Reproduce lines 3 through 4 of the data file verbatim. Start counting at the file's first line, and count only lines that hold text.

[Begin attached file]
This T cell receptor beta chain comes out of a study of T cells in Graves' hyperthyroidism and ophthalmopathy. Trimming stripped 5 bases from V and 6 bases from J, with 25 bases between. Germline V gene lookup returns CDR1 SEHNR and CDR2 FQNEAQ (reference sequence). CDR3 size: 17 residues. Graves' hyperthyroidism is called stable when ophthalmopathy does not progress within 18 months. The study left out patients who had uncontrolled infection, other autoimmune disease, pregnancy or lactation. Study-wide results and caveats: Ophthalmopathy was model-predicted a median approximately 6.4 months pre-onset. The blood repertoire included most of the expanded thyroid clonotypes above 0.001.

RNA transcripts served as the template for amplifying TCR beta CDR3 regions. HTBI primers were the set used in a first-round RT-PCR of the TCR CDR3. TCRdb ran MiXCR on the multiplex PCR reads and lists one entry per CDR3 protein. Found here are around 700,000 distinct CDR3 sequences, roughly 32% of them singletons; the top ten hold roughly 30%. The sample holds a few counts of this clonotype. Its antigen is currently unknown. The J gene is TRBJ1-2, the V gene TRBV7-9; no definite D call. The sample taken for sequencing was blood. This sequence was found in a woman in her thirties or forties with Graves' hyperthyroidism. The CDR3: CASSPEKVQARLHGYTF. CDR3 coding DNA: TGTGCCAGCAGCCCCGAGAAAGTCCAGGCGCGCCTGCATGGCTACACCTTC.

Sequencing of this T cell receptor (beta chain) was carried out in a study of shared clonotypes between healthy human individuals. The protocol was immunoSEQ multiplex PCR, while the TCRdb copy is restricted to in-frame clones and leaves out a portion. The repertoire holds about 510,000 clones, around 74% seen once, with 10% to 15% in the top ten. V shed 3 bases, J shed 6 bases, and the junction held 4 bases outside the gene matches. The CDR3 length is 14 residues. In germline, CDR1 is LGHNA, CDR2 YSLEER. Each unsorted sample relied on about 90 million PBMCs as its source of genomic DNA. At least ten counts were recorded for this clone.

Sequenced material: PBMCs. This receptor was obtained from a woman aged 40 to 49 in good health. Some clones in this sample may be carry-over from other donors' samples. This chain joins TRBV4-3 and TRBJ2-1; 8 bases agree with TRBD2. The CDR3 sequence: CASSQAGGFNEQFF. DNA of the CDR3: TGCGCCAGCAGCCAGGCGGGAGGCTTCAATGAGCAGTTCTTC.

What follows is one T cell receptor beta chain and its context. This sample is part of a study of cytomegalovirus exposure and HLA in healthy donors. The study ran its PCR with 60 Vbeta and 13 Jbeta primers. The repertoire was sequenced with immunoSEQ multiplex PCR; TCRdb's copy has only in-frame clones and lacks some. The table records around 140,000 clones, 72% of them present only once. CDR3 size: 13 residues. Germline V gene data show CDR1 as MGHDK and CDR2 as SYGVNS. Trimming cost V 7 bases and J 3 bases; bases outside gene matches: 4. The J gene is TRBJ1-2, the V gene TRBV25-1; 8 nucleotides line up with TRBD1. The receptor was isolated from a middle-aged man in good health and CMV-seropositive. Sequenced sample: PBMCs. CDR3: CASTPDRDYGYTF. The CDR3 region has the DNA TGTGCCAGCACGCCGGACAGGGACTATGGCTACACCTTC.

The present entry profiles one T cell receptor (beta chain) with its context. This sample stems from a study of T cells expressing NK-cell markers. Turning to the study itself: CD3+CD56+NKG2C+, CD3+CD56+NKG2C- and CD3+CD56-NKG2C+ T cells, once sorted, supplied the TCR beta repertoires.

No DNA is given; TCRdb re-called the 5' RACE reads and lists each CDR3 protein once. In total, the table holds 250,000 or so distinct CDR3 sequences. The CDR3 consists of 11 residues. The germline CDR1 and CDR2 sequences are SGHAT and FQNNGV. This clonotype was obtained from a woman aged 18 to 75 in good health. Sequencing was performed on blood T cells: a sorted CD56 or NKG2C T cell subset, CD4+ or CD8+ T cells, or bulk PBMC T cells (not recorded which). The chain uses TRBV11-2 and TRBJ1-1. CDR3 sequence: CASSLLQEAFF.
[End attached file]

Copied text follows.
Sequencing of this T cell receptor (beta chain) was carried out in a study of shared clonotypes between healthy human individuals. The protocol was immunoSEQ multiplex PCR, while the TCRdb copy is restricted to in-frame clones and leaves out a portion. The repertoire holds about 510,000 clones, around 74% seen once, with 10% to 15% in the top ten. V shed 3 bases, J shed 6 bases, and the junction held 4 bases outside the gene matches. The CDR3 length is 14 residues. In germline, CDR1 is LGHNA, CDR2 YSLEER. Each unsorted sample relied on about 90 million PBMCs as its source of genomic DNA. At least ten counts were recorded for this clone.

Sequenced material: PBMCs. This receptor was obtained from a woman aged 40 to 49 in good health. Some clones in this sample may be carry-over from other donors' samples. This chain joins TRBV4-3 and TRBJ2-1; 8 bases agree with TRBD2. The CDR3 sequence: CASSQAGGFNEQFF. DNA of the CDR3: TGCGCCAGCAGCCAGGCGGGAGGCTTCAATGAGCAGTTCTTC.